What do you know about the Black Forest, Joe?

Not very much, reader Brian. I drove through it once on the way to visit the city of Freiburg. I remember the Black Forest being quite black indeed because of all the pine and fir trees, but that’s about it for the forest itself. One thing I remember about Freiburg, however, was all the cuckoo clocks. The Black Forest area is known for cuckoo clocks, which have been produced there, in one form or another, for some 300 years. There was a shop in Freiburg that seemed to have nothing in it but cuckoo clocks. The sheer absurdity of it made you want to buy one.


Until then I’d always assumed that cuckoo clocks came from Switzerland. I’m told that while the Swiss do make cuckoo clocks they’re in the more tasteful “chalet” style than the classic carved-wooden-deerheads-with-pinecone-wieghts cuckoo clocks. Taste, I guess, is in the eye of the beholder.

Before my experience at that shop I confess I’d never wondered: why put a cuckoo in a clock? The answer is that the cuck-coo, cuck-coo sound of the common Eurasian cuckoo is, at least in that part of the world, a harbinger of spring. A happy sound, in other words. Or at least it starts out that way, until you hang the clock in your living room and it positively drives you mad. Which may well be why that cuck-coo sound also signifies crazy in Western culture. Anyway, that’s the sum total of my knowledge, Brian. Thanks for the question.

4 thoughts on “What do you know about the Black Forest, Joe?”

  1. How funny, Joe! I love the sound of a wheezy old cuckoo clock.

    My grandfather was stationed in Germany for a few years after WWII and he loved to travel the country in his spare time. He brought home with him one of those totally tasteless carved-wooden-deerheads-with-pinecone-weights clocks and it hung in his study (much later, my grandmother’s final bedroom) until the day we emptied the house after my grandmother’s funeral.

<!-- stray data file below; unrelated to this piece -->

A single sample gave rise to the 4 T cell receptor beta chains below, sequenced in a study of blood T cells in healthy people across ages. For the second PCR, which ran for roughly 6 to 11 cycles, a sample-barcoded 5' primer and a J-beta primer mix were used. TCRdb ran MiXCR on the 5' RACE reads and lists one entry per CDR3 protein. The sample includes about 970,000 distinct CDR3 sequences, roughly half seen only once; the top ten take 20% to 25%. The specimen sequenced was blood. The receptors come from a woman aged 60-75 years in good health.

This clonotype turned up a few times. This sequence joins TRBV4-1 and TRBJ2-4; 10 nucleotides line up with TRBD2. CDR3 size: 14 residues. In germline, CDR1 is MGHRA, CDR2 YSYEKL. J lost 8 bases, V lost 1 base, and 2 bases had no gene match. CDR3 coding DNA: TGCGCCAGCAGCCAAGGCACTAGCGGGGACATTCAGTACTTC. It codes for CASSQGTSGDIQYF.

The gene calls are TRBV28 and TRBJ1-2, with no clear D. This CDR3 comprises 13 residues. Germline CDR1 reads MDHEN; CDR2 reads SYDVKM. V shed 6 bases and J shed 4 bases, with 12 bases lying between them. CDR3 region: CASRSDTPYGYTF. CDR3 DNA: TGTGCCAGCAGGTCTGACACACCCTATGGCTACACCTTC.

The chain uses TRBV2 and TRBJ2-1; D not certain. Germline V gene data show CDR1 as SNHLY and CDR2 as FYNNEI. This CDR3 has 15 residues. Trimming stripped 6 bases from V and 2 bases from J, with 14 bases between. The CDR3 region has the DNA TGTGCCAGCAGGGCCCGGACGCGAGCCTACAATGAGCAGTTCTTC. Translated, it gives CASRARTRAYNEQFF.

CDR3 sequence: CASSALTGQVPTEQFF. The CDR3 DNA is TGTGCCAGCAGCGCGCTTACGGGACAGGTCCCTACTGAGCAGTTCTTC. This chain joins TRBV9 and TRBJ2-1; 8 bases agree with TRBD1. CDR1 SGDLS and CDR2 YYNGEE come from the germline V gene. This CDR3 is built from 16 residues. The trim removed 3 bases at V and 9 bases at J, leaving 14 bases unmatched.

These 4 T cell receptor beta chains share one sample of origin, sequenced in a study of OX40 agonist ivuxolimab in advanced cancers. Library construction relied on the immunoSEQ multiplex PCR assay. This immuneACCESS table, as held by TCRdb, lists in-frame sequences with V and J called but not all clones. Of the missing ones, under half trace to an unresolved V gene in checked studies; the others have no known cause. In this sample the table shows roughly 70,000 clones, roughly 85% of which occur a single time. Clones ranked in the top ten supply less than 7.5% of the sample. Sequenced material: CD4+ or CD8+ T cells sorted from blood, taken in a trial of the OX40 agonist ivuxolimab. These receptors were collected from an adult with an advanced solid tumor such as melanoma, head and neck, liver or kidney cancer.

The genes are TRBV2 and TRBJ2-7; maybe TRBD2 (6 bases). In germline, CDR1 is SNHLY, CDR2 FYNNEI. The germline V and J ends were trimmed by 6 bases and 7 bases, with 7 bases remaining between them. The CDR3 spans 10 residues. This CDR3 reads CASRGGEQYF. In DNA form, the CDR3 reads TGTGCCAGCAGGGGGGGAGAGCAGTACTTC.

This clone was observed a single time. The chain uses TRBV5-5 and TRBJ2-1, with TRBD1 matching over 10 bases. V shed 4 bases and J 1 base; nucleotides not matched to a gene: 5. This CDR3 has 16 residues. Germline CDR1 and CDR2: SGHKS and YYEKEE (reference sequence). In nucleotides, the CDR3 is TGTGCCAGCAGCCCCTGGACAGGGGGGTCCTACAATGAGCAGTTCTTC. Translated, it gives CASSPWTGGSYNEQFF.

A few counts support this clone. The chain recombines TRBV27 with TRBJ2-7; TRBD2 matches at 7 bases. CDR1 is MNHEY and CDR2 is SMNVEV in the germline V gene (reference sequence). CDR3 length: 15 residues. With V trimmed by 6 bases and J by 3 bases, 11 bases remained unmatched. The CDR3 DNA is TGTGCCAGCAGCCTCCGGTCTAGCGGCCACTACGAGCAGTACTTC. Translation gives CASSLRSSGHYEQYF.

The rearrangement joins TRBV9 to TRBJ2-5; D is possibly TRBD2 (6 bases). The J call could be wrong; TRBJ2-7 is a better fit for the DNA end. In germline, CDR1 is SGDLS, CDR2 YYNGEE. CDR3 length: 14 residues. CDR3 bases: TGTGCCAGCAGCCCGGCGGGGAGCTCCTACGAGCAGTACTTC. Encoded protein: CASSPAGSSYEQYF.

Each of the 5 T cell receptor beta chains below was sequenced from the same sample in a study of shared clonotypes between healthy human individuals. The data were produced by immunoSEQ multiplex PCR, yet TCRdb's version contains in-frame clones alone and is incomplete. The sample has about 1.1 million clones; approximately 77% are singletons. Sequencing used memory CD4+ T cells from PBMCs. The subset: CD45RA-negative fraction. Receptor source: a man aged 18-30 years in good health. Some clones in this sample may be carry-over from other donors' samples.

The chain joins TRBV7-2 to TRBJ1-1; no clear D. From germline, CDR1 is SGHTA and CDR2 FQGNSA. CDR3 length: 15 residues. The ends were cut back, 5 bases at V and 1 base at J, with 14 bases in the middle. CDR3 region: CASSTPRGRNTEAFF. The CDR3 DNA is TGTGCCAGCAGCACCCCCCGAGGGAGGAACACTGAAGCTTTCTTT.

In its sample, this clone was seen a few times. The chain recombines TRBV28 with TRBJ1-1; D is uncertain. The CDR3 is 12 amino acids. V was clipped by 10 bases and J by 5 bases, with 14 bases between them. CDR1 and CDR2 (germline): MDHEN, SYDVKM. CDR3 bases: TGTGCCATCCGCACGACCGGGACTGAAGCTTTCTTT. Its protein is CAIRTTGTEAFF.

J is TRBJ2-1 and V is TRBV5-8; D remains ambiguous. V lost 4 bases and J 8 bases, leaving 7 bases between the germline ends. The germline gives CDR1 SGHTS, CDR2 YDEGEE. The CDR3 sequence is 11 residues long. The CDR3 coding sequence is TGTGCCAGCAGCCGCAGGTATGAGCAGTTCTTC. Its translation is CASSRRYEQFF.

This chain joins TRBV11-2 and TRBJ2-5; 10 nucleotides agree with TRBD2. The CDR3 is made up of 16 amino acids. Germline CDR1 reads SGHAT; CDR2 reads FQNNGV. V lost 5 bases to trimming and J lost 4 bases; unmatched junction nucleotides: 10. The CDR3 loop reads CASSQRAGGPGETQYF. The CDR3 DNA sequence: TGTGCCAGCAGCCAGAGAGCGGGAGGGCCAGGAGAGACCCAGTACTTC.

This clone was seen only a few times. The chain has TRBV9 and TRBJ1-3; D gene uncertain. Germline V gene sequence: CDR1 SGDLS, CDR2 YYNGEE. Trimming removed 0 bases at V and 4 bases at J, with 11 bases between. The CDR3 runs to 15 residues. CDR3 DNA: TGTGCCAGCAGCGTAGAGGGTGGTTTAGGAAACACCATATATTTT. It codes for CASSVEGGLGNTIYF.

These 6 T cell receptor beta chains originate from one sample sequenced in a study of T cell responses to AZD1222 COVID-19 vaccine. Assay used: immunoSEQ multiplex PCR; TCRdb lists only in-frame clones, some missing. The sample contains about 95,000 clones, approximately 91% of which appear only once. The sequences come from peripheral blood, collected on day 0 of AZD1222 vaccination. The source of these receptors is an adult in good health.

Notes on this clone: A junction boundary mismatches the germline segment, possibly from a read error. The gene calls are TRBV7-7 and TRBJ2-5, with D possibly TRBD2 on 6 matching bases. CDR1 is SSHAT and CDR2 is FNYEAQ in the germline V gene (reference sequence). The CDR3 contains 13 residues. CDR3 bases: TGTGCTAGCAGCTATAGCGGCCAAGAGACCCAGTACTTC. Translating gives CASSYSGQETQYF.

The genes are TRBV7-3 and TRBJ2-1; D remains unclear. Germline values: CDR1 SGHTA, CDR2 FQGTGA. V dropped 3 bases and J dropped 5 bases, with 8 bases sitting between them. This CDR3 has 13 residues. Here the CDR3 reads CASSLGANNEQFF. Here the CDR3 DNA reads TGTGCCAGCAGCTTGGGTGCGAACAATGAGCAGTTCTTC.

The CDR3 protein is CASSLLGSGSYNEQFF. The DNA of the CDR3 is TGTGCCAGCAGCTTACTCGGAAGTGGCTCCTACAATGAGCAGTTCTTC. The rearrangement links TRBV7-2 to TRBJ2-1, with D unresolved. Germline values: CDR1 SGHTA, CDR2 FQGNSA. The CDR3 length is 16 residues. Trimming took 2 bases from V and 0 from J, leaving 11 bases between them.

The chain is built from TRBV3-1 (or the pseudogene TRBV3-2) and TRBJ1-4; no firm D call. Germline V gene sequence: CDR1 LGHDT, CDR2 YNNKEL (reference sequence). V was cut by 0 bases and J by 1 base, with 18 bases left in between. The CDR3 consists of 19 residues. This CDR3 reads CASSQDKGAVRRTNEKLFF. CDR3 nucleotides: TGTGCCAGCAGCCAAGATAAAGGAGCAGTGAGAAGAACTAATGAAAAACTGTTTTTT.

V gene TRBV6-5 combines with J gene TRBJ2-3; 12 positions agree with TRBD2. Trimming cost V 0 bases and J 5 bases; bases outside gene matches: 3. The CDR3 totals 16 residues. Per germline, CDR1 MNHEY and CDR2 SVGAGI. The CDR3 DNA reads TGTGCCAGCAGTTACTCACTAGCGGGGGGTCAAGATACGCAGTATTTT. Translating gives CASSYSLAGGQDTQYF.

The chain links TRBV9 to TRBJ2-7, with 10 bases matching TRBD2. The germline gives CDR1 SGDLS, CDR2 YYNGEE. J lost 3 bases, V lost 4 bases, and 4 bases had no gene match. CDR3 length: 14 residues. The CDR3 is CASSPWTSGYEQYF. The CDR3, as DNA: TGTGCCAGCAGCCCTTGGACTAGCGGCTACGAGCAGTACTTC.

It kept terrible time, made pained noises, and the whole family couldn’t have loved it any more. It was a constant reminder of a playful character who delighted in the silliest things. It had given up the ghost by the time my grandmother had to move into the ground-floor study as her bedroom (my grandfather having passed away about five years prior) but my mother insisted on taking it home with her. She was wrecked to learn that cuckoo clocks generally were made so poorly that they’re impossible to repair. It’s as silent in her basement as it was in my gamma’s room, but it’s not going anywhere.

    Thanks for the trip down memory lane to my poppop’s finer days.

    1. Love that story, Essbee! Amazing the sorts of things we get attached to, especially if they’re evocative of people we love. I have some funny old stuff that belonged to my grandfather that reminds me of him — even though he wasn’t funny in any sense of the term. We humans are sentimental creatures though, in the oddest ways!

      Cheers and thanks!

      – Joe

  2. *hehe – reading through your blog is fun. I lived in Freiburg for a while and it’s still one of the best cities to live in, which I have ever visisted. Awesome climate, winter skiing, summer sun bathing, rivers, lakes, forest, hiking mountains, plenty of local fresh yummy food, farmer’s markets every day, lots of public transport (I did not need a car in the time I lived there), nice people, great weather, the list goes on.
    Cuckoo clocks are there for the tourists though. And Triberg appears to claim to have the biggest one, as well as being the cuckoo clock center (it’s actually IN the Black Forest, not on it’s outskirts like Freiburg). Either way, fun to read.
    Oh – and on that note – not sure about the origin, but in German there is a phrase translating to ‘you have a bird’ (in your head), meaning you are crazy. Usually you tip on your forehead saying that, where the bird appears to reside. Would be the position of a cuckoo in a cuckoo clock as well. Probably just coincidence, but I just found that thought funny!
    And Freiburg is absolutely WORTH a visit!!! Just don’T fall into the ‘Bächle’ – the small water runs going throughout the city. Otherwise you gotta marry a local 😉

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